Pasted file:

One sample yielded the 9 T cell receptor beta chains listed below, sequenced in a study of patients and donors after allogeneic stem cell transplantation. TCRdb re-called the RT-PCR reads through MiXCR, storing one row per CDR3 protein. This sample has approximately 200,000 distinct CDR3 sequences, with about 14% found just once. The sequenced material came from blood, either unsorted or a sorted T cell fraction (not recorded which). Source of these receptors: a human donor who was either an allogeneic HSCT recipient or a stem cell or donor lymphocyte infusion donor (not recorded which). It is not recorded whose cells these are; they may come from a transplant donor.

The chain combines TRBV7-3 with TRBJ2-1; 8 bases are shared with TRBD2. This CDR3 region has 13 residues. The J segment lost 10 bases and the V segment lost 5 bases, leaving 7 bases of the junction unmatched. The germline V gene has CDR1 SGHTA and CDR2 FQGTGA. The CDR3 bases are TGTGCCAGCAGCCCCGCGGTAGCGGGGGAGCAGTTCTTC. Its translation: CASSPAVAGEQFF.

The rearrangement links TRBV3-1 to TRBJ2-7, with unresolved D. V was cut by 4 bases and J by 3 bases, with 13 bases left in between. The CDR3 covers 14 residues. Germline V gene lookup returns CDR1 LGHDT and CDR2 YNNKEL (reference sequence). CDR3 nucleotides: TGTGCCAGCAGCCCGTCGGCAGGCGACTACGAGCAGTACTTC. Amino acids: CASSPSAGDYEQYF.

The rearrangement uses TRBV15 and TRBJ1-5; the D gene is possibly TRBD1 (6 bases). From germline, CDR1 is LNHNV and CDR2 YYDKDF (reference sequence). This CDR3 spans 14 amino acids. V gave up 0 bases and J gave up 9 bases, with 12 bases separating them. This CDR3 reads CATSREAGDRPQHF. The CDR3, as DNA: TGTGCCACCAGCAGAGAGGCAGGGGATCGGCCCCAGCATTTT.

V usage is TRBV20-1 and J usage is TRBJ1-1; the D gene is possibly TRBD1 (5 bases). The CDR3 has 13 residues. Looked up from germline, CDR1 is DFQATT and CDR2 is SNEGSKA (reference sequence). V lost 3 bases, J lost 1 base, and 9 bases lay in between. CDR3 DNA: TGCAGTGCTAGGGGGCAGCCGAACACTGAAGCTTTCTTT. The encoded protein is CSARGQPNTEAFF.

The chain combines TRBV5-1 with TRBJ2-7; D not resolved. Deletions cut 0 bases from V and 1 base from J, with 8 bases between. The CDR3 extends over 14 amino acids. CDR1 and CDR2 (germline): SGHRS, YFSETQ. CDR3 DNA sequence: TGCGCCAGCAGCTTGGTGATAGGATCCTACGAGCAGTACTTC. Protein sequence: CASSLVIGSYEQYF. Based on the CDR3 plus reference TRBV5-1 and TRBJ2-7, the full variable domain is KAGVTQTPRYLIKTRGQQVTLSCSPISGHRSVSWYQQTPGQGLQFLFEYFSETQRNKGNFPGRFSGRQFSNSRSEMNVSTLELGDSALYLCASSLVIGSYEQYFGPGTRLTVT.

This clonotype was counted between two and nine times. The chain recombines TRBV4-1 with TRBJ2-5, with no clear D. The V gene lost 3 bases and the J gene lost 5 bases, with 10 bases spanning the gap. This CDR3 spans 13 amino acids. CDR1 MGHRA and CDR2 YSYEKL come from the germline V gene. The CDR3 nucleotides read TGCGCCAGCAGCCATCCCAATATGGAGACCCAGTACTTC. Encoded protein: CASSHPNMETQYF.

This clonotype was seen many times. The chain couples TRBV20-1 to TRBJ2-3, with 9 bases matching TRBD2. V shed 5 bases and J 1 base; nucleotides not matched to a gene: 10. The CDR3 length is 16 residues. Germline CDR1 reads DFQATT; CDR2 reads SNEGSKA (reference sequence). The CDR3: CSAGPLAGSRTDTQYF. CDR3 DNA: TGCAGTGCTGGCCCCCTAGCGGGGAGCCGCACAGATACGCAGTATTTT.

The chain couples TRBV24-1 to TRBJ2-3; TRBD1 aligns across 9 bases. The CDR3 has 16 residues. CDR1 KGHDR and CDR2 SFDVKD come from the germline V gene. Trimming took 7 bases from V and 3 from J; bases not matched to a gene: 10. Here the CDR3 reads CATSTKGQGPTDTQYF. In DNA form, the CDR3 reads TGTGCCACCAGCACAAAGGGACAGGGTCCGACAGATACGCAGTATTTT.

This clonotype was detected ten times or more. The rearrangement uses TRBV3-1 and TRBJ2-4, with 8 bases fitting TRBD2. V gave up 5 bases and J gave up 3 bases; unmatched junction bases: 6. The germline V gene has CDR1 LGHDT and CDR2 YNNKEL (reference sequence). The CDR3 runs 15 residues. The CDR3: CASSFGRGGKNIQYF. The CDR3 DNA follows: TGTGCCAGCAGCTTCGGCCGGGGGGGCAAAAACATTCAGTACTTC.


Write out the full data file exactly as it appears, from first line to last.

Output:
One sample yielded the 9 T cell receptor beta chains listed below, sequenced in a study of patients and donors after allogeneic stem cell transplantation. TCRdb re-called the RT-PCR reads through MiXCR, storing one row per CDR3 protein. This sample has approximately 200,000 distinct CDR3 sequences, with about 14% found just once. The sequenced material came from blood, either unsorted or a sorted T cell fraction (not recorded which). Source of these receptors: a human donor who was either an allogeneic HSCT recipient or a stem cell or donor lymphocyte infusion donor (not recorded which). It is not recorded whose cells these are; they may come from a transplant donor.

The chain combines TRBV7-3 with TRBJ2-1; 8 bases are shared with TRBD2. This CDR3 region has 13 residues. The J segment lost 10 bases and the V segment lost 5 bases, leaving 7 bases of the junction unmatched. The germline V gene has CDR1 SGHTA and CDR2 FQGTGA. The CDR3 bases are TGTGCCAGCAGCCCCGCGGTAGCGGGGGAGCAGTTCTTC. Its translation: CASSPAVAGEQFF.

The rearrangement links TRBV3-1 to TRBJ2-7, with unresolved D. V was cut by 4 bases and J by 3 bases, with 13 bases left in between. The CDR3 covers 14 residues. Germline V gene lookup returns CDR1 LGHDT and CDR2 YNNKEL (reference sequence). CDR3 nucleotides: TGTGCCAGCAGCCCGTCGGCAGGCGACTACGAGCAGTACTTC. Amino acids: CASSPSAGDYEQYF.

The rearrangement uses TRBV15 and TRBJ1-5; the D gene is possibly TRBD1 (6 bases). From germline, CDR1 is LNHNV and CDR2 YYDKDF (reference sequence). This CDR3 spans 14 amino acids. V gave up 0 bases and J gave up 9 bases, with 12 bases separating them. This CDR3 reads CATSREAGDRPQHF. The CDR3, as DNA: TGTGCCACCAGCAGAGAGGCAGGGGATCGGCCCCAGCATTTT.

V usage is TRBV20-1 and J usage is TRBJ1-1; the D gene is possibly TRBD1 (5 bases). The CDR3 has 13 residues. Looked up from germline, CDR1 is DFQATT and CDR2 is SNEGSKA (reference sequence). V lost 3 bases, J lost 1 base, and 9 bases lay in between. CDR3 DNA: TGCAGTGCTAGGGGGCAGCCGAACACTGAAGCTTTCTTT. The encoded protein is CSARGQPNTEAFF.

The chain combines TRBV5-1 with TRBJ2-7; D not resolved. Deletions cut 0 bases from V and 1 base from J, with 8 bases between. The CDR3 extends over 14 amino acids. CDR1 and CDR2 (germline): SGHRS, YFSETQ. CDR3 DNA sequence: TGCGCCAGCAGCTTGGTGATAGGATCCTACGAGCAGTACTTC. Protein sequence: CASSLVIGSYEQYF. Based on the CDR3 plus reference TRBV5-1 and TRBJ2-7, the full variable domain is KAGVTQTPRYLIKTRGQQVTLSCSPISGHRSVSWYQQTPGQGLQFLFEYFSETQRNKGNFPGRFSGRQFSNSRSEMNVSTLELGDSALYLCASSLVIGSYEQYFGPGTRLTVT.

This clonotype was counted between two and nine times. The chain recombines TRBV4-1 with TRBJ2-5, with no clear D. The V gene lost 3 bases and the J gene lost 5 bases, with 10 bases spanning the gap. This CDR3 spans 13 amino acids. CDR1 MGHRA and CDR2 YSYEKL come from the germline V gene. The CDR3 nucleotides read TGCGCCAGCAGCCATCCCAATATGGAGACCCAGTACTTC. Encoded protein: CASSHPNMETQYF.

This clonotype was seen many times. The chain couples TRBV20-1 to TRBJ2-3, with 9 bases matching TRBD2. V shed 5 bases and J 1 base; nucleotides not matched to a gene: 10. The CDR3 length is 16 residues. Germline CDR1 reads DFQATT; CDR2 reads SNEGSKA (reference sequence). The CDR3: CSAGPLAGSRTDTQYF. CDR3 DNA: TGCAGTGCTGGCCCCCTAGCGGGGAGCCGCACAGATACGCAGTATTTT.

The chain couples TRBV24-1 to TRBJ2-3; TRBD1 aligns across 9 bases. The CDR3 has 16 residues. CDR1 KGHDR and CDR2 SFDVKD come from the germline V gene. Trimming took 7 bases from V and 3 from J; bases not matched to a gene: 10. Here the CDR3 reads CATSTKGQGPTDTQYF. In DNA form, the CDR3 reads TGTGCCACCAGCACAAAGGGACAGGGTCCGACAGATACGCAGTATTTT.

This clonotype was detected ten times or more. The rearrangement uses TRBV3-1 and TRBJ2-4, with 8 bases fitting TRBD2. V gave up 5 bases and J gave up 3 bases; unmatched junction bases: 6. The germline V gene has CDR1 LGHDT and CDR2 YNNKEL (reference sequence). The CDR3 runs 15 residues. The CDR3: CASSFGRGGKNIQYF. The CDR3 DNA follows: TGTGCCAGCAGCTTCGGCCGGGGGGGCAAAAACATTCAGTACTTC.